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1 Answer 1

I have some experience with JBoss (and Glassfish), and ActiveMQ, but I've never used Camel before (but am familiar with Mule, which I read is similar).

Your stack trace looks like it's Camel trying to link ActiveMQ (JMS-stuff on bottom of trace) to a web endpoint (HTTP-stuff on top of trace).

I'm a bit confused as to where Camel is running (the CamelContext). You said that you have two virtual machines, one for JBoss and one for ActiveMQ. In my case, we run Mule ESB on the machine with our ActiveMQ. Where is your Camel running?

Your stack trace appears most like Problem #1 from the first post. It's as if the Camel part cannot "see" the web endpoint. Check to see that your WAR is deployed correctly, and that your web endpoint (WSDL) is visible from both virtual machines. Check your endpoints; maybe one is set to localhost or something, which would not allow it to get to another machine.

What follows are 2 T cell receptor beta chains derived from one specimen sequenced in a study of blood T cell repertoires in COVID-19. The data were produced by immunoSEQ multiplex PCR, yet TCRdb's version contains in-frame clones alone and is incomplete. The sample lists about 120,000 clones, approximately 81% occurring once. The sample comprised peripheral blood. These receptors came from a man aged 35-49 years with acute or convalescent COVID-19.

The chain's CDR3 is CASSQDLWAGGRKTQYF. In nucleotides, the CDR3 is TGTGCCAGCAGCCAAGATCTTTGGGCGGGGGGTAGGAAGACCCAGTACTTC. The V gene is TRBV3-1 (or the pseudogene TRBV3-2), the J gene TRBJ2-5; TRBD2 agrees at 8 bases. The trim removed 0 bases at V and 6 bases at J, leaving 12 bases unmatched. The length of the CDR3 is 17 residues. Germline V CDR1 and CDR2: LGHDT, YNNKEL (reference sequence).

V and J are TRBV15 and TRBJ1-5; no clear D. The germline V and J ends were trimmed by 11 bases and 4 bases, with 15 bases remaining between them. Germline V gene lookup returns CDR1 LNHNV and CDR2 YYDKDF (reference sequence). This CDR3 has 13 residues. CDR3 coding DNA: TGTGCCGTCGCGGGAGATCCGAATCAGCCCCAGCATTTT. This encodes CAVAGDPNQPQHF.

It's a bit hard to tell if it's an incomplete read or a complete inability to read. Does any data get through? It's possible that the Web Server is slowly getting overloaded and cannot keep up with requests (and starves some threads as in your error). Socket timeouts become important when you have slow responses or many requests; if you can create a test that is simple (fast and with few requests) then you can at least verify that you have basic connectivity. What data input (test) caused this error?

I'll be happy to try to improve this answer given more input. (I'm sorry I would've tried commenting on your question but I don't think I have the rep for that yet...)